Russia: Jesus Christ Superstar cancellation highlights growing nationalist threat to freedom of expression
The cancellation of the rock opera Jesus Christ Superstar in the Siberian city of Omsk following pressure from a pro-Kremlin political group is an affront to freedom of expression and the latest example of interference in Russian cultural life by nationalist ‘activists’, said Amnesty International.
The production was cancelled on Monday night after the Family, Love and Fatherland “patriotic” group wrote to Omsk city authorities complaining of “continuous blasphemy” in the musical's plot, which follows the Biblical story of Jesus’ life.
“This may be just one cancellation of one performance, but it is symptomatic of pro-government nationalist groups’ increasing influence on the cultural scene in modern Russia, where freedom of artistic expression is shrinking by the day,” said Denis Krivosheev, Amnesty International's Deputy Director for Europe and Central Asia.
“The Russian authorities’ flirtations with these ‘patriotic’ movements is effectively giving them a monopoly on opinion and a licence to use intimidation against those they see as a threat to ‘traditional’ values.”
The Russian authorities’ flirtations with these ‘patriotic’ movements is effectively giving them a monopoly on opinion and a licence to use intimidation against those they see as a threat to ‘traditional’ values.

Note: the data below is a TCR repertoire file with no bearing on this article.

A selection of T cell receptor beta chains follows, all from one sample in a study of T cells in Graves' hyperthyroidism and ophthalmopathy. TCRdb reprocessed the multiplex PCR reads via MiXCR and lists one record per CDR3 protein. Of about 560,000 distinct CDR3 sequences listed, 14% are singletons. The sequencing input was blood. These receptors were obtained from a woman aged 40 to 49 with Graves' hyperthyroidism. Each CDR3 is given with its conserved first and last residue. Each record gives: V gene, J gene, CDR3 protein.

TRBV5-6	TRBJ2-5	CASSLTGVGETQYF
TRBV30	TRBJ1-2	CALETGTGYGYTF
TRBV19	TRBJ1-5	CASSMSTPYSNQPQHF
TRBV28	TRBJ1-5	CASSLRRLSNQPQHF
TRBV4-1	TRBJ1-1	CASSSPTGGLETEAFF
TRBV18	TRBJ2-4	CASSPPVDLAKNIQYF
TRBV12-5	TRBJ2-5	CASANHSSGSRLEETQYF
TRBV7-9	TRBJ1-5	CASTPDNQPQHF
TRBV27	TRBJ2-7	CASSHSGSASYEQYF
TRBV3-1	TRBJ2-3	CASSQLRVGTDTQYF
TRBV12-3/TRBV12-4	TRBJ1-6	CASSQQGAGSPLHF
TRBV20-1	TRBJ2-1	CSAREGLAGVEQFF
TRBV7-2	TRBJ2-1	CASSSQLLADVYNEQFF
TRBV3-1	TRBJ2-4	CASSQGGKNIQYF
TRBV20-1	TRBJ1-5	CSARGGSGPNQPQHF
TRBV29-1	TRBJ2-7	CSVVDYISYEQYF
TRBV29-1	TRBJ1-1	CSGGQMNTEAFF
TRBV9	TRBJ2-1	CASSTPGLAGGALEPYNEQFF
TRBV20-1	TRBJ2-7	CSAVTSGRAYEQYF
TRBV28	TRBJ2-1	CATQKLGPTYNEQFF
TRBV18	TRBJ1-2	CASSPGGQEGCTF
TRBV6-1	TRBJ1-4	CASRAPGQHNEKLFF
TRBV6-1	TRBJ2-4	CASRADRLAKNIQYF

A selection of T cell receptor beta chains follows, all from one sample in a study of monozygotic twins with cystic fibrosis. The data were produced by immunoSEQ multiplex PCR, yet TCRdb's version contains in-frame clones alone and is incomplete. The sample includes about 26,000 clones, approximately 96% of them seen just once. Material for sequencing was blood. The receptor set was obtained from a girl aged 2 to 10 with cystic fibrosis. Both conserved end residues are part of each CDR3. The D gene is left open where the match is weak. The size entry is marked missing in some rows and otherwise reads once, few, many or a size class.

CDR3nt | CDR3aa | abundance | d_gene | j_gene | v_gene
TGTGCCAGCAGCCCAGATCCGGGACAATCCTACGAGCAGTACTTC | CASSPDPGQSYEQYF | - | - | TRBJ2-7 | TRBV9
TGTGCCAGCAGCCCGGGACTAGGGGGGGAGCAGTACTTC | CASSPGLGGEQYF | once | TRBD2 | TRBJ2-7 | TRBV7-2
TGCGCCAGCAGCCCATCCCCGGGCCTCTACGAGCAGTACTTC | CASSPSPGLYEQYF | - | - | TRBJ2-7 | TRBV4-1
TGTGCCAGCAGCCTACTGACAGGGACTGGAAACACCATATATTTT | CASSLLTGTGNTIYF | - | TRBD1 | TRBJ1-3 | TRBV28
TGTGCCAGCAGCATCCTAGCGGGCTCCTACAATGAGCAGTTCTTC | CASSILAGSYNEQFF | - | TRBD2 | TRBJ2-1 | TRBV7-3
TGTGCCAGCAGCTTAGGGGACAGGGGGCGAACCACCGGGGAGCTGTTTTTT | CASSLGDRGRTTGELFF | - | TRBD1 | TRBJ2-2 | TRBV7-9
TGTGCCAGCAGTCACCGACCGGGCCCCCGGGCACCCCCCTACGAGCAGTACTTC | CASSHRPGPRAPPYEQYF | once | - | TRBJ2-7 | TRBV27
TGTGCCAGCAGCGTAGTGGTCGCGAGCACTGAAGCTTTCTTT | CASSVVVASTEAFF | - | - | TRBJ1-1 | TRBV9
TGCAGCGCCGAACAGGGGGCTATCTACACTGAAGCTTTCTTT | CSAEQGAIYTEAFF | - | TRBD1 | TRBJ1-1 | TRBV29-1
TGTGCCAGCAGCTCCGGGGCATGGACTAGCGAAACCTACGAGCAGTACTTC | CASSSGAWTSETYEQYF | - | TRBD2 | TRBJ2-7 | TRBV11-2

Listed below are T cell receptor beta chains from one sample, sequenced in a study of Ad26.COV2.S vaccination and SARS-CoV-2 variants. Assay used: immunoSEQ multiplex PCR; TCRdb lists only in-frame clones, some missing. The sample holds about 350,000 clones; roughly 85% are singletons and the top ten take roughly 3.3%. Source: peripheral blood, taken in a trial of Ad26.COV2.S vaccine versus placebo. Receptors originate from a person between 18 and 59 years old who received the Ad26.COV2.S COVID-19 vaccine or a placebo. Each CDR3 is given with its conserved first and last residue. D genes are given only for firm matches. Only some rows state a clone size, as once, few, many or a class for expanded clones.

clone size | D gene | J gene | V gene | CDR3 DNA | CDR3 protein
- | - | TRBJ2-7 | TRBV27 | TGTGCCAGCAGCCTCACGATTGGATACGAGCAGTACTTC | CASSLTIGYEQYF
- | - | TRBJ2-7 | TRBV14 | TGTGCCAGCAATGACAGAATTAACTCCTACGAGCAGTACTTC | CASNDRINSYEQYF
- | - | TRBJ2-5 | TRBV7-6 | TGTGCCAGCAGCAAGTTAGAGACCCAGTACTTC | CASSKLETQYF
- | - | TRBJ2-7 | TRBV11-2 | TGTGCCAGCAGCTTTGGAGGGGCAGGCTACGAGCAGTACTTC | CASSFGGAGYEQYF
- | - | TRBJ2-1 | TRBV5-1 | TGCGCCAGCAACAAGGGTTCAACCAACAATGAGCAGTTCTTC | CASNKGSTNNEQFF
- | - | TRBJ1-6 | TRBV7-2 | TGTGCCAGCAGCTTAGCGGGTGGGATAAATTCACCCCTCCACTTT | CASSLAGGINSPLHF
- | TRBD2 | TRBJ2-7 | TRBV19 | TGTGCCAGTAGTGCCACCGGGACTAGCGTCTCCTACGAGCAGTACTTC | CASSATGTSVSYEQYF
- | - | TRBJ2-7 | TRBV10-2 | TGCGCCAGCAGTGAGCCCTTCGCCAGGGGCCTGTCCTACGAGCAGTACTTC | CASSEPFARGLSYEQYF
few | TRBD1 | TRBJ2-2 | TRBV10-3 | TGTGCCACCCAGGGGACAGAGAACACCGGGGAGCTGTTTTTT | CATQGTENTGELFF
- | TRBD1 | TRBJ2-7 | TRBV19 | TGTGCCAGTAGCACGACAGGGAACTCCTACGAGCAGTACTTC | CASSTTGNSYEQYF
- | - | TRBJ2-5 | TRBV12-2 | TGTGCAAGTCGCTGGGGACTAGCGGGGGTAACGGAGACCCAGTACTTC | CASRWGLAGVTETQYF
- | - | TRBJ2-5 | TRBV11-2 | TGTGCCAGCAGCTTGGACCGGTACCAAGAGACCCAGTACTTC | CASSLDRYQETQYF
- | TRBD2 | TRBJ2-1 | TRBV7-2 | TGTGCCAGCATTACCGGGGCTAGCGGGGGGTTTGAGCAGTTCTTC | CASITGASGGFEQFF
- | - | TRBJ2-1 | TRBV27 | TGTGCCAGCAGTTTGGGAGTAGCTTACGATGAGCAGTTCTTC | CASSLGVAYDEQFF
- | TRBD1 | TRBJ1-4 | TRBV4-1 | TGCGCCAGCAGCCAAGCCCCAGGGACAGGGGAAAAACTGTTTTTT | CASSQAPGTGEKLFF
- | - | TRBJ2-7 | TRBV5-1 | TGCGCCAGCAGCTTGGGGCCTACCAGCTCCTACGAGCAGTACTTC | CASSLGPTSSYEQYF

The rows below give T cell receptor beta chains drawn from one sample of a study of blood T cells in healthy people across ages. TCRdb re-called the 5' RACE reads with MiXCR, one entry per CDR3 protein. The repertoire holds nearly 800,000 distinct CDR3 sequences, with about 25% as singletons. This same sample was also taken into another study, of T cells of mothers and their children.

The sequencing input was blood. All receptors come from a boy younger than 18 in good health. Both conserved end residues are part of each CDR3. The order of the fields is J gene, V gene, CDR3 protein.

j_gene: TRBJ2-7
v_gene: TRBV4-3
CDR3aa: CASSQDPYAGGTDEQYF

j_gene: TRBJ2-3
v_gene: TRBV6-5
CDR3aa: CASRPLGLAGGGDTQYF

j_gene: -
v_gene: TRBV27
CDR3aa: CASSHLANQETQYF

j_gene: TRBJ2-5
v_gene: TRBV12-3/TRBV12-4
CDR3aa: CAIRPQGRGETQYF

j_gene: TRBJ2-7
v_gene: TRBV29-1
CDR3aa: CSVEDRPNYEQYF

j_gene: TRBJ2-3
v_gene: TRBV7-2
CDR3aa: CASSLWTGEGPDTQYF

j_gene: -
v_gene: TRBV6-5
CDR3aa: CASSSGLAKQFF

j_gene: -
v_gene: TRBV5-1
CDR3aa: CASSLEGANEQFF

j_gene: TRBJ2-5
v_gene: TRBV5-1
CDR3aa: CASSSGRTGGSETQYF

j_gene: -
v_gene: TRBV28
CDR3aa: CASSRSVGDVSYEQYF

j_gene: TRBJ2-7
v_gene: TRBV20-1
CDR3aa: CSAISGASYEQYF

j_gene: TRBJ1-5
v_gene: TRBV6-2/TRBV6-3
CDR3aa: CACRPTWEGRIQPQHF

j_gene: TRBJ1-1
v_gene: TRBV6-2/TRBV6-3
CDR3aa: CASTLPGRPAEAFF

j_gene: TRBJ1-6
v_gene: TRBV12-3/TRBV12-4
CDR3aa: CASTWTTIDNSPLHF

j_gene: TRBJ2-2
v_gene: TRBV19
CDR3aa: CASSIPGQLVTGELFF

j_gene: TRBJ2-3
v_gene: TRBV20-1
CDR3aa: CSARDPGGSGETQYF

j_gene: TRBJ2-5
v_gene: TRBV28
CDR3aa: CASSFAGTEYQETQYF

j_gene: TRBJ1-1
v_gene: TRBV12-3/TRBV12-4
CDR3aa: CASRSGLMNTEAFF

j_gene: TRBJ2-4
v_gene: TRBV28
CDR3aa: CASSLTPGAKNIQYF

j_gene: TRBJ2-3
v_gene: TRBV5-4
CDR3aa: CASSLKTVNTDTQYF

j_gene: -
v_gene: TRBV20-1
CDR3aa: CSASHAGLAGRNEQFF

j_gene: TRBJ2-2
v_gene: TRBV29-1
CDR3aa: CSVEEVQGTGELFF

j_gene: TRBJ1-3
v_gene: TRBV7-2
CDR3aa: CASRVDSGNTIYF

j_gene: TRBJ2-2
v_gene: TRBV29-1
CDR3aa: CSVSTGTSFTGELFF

Monday’s incident is one of several recent attacks on freedom of expression by Russian nationalist groups, who are keen supporters of President Vladimir Putin.
In September, activists from another so-called “patriotic organization”, Officers of Russia, blocked the entrance to an exhibition by American photographer Jock Sturges in Moscow.
When a protester threw urine at some of the images and the police failed to intervene, the exhibition was promptly closed down by organizers.
“No-one can deny the right to criticize a piece of art, but equally no-one, including the government and its proxies, should be allowed to forcibly impose their views on others,” said Denis Krivosheev.
No-one can deny the right to criticize a piece of art, but equally no-one, including the government and its proxies, should be allowed to forcibly impose their views on others.
In its letter to authorities, Family, Love and Fatherland said that “even the name of the opera is a mockery of the sacred concepts”.
The Omsk State Music Theatre, which staged Jesus Christ Superstar, said the play’s director decided to cancel the production following the complaints.
Family, Love and Fatherland leader Lyudmila Ryabichenko is also a member of the Narodny Sobor movement, which has previously initiated criminal proceedings against artists, musicians and performers as part of long-running crusade for strict rules of “morality”.
In 2007 they successfully petitioned for the prosecution of the organizers of the exhibition Forbidden Art in the Sakharov Museum in Moscow , while in 2012 they backed the prosecution of the Pussy Riot punk band.
Narodny Sobor forced the cancellation of a Marilyn Manson concert in Novosibirsk in 2014, and of the Wagner opera Tannhäuser in the same city the following year.
In July 2016, the leader of Narodny Sobor in Novosibirsk, Yury Zadoya, had his son Konstantin forcibly confined to a psychiatric hospital due to an “ideological split” over religion. Amnesty International has successfully campaigned for Konstantin Zadoya to be released